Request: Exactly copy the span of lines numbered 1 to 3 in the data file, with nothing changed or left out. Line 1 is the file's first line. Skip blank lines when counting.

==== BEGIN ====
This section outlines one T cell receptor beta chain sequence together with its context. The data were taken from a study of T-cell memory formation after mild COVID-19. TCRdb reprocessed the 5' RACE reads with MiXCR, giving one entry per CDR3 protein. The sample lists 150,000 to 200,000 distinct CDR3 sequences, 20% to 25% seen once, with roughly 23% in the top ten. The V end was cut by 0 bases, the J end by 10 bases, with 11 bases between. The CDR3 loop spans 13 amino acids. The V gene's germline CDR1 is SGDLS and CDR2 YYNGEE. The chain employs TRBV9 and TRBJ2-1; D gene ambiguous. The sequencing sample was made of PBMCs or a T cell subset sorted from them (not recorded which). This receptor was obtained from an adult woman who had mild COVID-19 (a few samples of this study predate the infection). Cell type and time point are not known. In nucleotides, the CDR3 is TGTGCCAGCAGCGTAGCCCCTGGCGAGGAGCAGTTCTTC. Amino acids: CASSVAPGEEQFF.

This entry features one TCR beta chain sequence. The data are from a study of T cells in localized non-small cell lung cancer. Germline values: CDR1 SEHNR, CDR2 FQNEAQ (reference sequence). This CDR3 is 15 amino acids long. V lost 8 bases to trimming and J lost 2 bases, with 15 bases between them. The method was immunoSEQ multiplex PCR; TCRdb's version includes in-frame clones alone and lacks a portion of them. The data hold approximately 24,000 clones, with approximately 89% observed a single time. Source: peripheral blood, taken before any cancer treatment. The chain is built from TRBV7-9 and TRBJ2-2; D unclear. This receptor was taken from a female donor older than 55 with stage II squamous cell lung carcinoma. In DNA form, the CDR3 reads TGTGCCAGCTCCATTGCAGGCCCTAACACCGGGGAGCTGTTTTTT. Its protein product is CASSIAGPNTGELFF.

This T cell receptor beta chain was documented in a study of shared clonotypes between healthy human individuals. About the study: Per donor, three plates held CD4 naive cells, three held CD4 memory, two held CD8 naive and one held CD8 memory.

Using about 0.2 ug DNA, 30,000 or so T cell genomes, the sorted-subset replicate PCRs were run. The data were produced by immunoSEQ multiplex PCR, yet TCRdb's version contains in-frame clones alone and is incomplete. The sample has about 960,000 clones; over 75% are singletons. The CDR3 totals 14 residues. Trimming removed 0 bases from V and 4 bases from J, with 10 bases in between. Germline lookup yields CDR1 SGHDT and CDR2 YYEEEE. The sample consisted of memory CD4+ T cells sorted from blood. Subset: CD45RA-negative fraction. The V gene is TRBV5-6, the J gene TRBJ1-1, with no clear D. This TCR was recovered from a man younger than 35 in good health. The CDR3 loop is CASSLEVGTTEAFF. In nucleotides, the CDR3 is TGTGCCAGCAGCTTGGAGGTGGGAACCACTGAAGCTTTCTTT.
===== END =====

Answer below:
This section outlines one T cell receptor beta chain sequence together with its context. The data were taken from a study of T-cell memory formation after mild COVID-19. TCRdb reprocessed the 5' RACE reads with MiXCR, giving one entry per CDR3 protein. The sample lists 150,000 to 200,000 distinct CDR3 sequences, 20% to 25% seen once, with roughly 23% in the top ten. The V end was cut by 0 bases, the J end by 10 bases, with 11 bases between. The CDR3 loop spans 13 amino acids. The V gene's germline CDR1 is SGDLS and CDR2 YYNGEE. The chain employs TRBV9 and TRBJ2-1; D gene ambiguous. The sequencing sample was made of PBMCs or a T cell subset sorted from them (not recorded which). This receptor was obtained from an adult woman who had mild COVID-19 (a few samples of this study predate the infection). Cell type and time point are not known. In nucleotides, the CDR3 is TGTGCCAGCAGCGTAGCCCCTGGCGAGGAGCAGTTCTTC. Amino acids: CASSVAPGEEQFF.

This entry features one TCR beta chain sequence. The data are from a study of T cells in localized non-small cell lung cancer. Germline values: CDR1 SEHNR, CDR2 FQNEAQ (reference sequence). This CDR3 is 15 amino acids long. V lost 8 bases to trimming and J lost 2 bases, with 15 bases between them. The method was immunoSEQ multiplex PCR; TCRdb's version includes in-frame clones alone and lacks a portion of them. The data hold approximately 24,000 clones, with approximately 89% observed a single time. Source: peripheral blood, taken before any cancer treatment. The chain is built from TRBV7-9 and TRBJ2-2; D unclear. This receptor was taken from a female donor older than 55 with stage II squamous cell lung carcinoma. In DNA form, the CDR3 reads TGTGCCAGCTCCATTGCAGGCCCTAACACCGGGGAGCTGTTTTTT. Its protein product is CASSIAGPNTGELFF.

This T cell receptor beta chain was documented in a study of shared clonotypes between healthy human individuals. About the study: Per donor, three plates held CD4 naive cells, three held CD4 memory, two held CD8 naive and one held CD8 memory.